Questions & Answers on Psychiatric Medications

Tadao Ogura, M.D.


Will I Become Dependent on Psychiatric Medications?

This question does not have a simple answer, either, because "dependency" has many dimensions and aspects.

"Dependency" may develop on mental, emotional, and/or physical levels. Furthermore, some people are genetically predisposed to become easily dependent on just about everything and anything while others may not develop any kind of dependency on anything whatsoever.

But let's try to understand what it means to be "dependent" on medication.

First, let us consider so-called "regular" medications. A diabetic who takes Insulin is "dependent" on it for maintaining normal physical (and "mental") functions. However, the diabetic person may still choose not to take it and stop it at any time as he or she is not mentally, emotionally, nor physically "dependent" on it. However, that person will surely become ill from such a choice, due to quickly elevating blood sugar levels.

This scenario applies to many other medications like heart medicines, hormones, and even anti-AIDS medications and also holds true for many psychiatric medications. This scenario may be called "Dependency by Needs."

Nevertheless, since psychiatric medications deal with "mental" and/or "emotional" conditions, they can bring about mental and/or emotional dependency as well. For example, if a person takes an antidepressant and feels "normal" and "great," that person may become "dependent" on it for fear of feeling depressed and terrible again without it. This case may be called "Dependency by Benefits."

On the other hand, if a person takes a drug like Cocaine or Heroin and enjoys getting "high" on it, that person may soon become "hooked" on it in order to maintain the high. That person is not seeking a "normal" state of his or her mind or body. Rather, that person is seeking more than a "normal" state. This type of dependency may be called "Dependency by Instant Gratification."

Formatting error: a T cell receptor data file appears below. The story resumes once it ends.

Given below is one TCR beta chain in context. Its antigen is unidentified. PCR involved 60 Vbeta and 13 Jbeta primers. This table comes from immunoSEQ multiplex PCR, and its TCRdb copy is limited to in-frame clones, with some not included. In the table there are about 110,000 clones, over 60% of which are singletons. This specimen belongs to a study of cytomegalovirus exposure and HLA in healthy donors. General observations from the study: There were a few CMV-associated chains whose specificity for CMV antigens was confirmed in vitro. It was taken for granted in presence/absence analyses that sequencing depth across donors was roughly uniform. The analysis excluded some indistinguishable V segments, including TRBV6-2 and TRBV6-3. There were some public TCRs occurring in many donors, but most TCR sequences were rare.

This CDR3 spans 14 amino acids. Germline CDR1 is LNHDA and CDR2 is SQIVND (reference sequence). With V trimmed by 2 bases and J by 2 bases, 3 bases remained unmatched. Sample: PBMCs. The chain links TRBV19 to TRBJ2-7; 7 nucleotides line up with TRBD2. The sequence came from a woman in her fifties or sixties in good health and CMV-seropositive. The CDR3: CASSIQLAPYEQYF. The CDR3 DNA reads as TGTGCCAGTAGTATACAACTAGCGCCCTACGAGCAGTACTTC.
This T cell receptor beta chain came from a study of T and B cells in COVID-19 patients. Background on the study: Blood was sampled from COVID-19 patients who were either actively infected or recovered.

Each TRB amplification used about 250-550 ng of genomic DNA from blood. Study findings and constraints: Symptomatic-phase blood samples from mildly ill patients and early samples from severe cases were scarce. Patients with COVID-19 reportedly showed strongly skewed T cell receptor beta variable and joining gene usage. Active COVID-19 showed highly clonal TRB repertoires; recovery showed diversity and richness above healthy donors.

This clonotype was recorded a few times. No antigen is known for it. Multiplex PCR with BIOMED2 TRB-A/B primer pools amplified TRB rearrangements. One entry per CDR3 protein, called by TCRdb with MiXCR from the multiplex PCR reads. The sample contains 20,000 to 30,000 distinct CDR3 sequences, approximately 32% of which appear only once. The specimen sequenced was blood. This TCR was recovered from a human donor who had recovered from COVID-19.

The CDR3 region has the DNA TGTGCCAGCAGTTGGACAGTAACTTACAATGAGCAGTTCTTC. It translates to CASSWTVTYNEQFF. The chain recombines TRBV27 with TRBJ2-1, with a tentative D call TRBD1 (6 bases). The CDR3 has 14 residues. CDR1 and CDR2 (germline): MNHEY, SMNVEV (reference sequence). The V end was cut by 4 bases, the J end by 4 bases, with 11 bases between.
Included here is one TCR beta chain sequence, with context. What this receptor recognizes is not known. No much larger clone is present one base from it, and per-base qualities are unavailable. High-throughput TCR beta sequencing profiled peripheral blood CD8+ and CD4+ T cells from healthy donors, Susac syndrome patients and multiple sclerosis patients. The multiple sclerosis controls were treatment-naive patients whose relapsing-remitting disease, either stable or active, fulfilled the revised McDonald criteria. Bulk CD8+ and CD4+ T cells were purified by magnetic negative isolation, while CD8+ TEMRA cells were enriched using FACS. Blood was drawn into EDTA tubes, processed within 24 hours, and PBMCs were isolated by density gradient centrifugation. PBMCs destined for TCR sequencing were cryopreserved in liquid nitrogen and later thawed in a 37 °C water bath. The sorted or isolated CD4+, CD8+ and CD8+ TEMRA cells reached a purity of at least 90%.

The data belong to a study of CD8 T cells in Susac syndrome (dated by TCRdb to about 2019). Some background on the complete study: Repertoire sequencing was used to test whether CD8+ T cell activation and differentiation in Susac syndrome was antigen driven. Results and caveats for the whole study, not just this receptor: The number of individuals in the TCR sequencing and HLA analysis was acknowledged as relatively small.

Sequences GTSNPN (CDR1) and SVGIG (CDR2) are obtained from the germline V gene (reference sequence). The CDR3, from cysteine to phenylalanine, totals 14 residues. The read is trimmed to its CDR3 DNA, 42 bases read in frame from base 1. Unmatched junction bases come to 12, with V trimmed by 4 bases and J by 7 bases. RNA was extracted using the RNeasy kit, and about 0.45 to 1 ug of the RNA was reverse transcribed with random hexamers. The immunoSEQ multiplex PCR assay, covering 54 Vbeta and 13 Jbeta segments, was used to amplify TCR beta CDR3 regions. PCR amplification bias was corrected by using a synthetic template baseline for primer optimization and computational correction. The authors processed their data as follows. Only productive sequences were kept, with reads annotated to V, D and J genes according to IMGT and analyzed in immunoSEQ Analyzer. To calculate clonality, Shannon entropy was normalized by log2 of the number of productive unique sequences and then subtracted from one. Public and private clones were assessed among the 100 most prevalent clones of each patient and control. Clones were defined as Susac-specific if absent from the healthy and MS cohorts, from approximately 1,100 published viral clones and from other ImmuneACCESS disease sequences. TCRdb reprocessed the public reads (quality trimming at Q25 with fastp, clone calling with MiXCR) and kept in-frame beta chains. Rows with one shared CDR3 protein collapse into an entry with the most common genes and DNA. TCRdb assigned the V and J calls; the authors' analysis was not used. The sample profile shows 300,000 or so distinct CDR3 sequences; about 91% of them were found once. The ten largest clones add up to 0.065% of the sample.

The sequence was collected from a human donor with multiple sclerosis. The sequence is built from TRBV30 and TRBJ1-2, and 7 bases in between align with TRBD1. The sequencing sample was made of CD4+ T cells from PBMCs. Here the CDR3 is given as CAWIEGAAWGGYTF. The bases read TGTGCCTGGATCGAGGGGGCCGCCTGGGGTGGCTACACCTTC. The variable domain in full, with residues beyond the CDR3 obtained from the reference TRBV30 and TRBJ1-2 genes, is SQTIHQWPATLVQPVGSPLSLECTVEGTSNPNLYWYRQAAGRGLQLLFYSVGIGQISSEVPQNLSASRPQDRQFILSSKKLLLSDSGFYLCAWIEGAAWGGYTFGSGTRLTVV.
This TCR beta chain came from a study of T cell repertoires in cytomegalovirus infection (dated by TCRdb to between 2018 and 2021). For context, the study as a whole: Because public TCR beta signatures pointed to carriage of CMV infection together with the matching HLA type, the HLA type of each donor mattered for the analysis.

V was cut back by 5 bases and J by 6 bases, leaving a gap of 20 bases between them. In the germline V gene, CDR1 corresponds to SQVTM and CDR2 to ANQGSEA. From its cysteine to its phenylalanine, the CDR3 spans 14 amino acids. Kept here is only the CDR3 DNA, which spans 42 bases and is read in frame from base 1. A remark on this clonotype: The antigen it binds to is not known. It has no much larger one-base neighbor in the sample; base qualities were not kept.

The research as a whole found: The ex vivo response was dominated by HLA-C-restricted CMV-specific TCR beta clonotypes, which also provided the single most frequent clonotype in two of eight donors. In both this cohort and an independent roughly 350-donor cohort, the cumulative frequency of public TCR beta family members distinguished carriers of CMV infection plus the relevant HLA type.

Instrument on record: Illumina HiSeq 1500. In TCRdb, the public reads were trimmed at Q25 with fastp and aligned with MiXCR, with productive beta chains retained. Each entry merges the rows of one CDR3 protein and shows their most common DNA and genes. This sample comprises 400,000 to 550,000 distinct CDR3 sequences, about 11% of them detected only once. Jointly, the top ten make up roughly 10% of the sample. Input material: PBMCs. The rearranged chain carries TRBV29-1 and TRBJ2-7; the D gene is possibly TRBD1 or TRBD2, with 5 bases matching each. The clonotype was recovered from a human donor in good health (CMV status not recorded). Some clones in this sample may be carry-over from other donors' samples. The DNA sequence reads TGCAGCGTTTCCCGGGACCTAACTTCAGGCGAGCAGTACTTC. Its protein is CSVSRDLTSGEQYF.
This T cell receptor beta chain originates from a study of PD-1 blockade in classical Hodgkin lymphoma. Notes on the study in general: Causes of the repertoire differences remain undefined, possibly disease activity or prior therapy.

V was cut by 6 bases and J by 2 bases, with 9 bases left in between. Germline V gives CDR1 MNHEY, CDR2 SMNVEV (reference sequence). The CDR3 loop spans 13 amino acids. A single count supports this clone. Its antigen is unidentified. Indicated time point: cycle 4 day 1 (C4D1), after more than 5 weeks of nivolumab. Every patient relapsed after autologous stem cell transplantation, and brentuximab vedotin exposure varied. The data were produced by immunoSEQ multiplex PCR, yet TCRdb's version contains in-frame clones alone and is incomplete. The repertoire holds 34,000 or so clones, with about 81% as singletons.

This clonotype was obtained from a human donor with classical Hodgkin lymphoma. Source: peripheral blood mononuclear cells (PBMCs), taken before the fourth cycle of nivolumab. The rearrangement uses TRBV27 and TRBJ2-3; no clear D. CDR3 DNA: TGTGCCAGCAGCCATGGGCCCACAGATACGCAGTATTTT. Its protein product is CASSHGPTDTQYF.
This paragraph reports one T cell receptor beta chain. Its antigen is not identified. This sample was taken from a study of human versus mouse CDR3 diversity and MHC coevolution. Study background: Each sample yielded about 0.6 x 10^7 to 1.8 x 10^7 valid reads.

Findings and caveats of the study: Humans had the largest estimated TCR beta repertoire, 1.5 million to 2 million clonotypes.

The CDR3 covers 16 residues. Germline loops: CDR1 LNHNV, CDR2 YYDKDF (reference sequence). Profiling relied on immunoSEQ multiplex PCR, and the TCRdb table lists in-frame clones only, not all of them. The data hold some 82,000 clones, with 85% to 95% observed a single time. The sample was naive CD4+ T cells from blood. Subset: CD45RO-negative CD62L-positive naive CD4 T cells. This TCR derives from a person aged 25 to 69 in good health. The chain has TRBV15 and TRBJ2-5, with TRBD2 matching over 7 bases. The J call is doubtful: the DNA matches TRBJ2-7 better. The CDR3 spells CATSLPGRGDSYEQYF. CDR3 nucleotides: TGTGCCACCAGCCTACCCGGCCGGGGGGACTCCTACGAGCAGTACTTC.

Another aspect of "dependency" is the "withdrawal" phenomena - which is what most people associate with "addiction." Too many people think that if you experience some "withdrawal" from a medication, you may have developed dependency on it. "Withdrawal" reactions do indicate a "physical dependency" in that your body cannot adapt quickly enough to the lowering or missing dosages of a medication and experiences various negative reactions during the withdrawal period.

All medications and drugs may potentially cause some form and degree of "physical dependency" once your body has gotten used to it. The severity of the "withdrawal" is, by and large, related to its "half-life." A half-life is the time your body needs to eliminate half of the initial blood level of a medication or a drug. In general, the shorter the half-life, the more severe the withdrawal reactions. Therefore, a drug with a very short half-life, such as Cocaine, tends to cause a very high level of dependency.

Psychiatric medications, like any other so-called "regular" medication, or illegal drugs, for that matter, can bring about any one of the above-mentioned phenomena. Therefore, one cannot make any blanket statement about the potential "dependency" that may be caused by all psychiatric medications. It depends on the medication and on the individual. As mentioned at the beginning of this section, some individuals develop very little or even no dependency of any kind while other patients seem to develop dependency on almost anything, based on their genetic dispositions.

All you have to do is to discuss this issue with your doctor for your particular case with the particular medication that is being prescribed for you. If you think you have a history of "dependency," mention it to your doctor as well.

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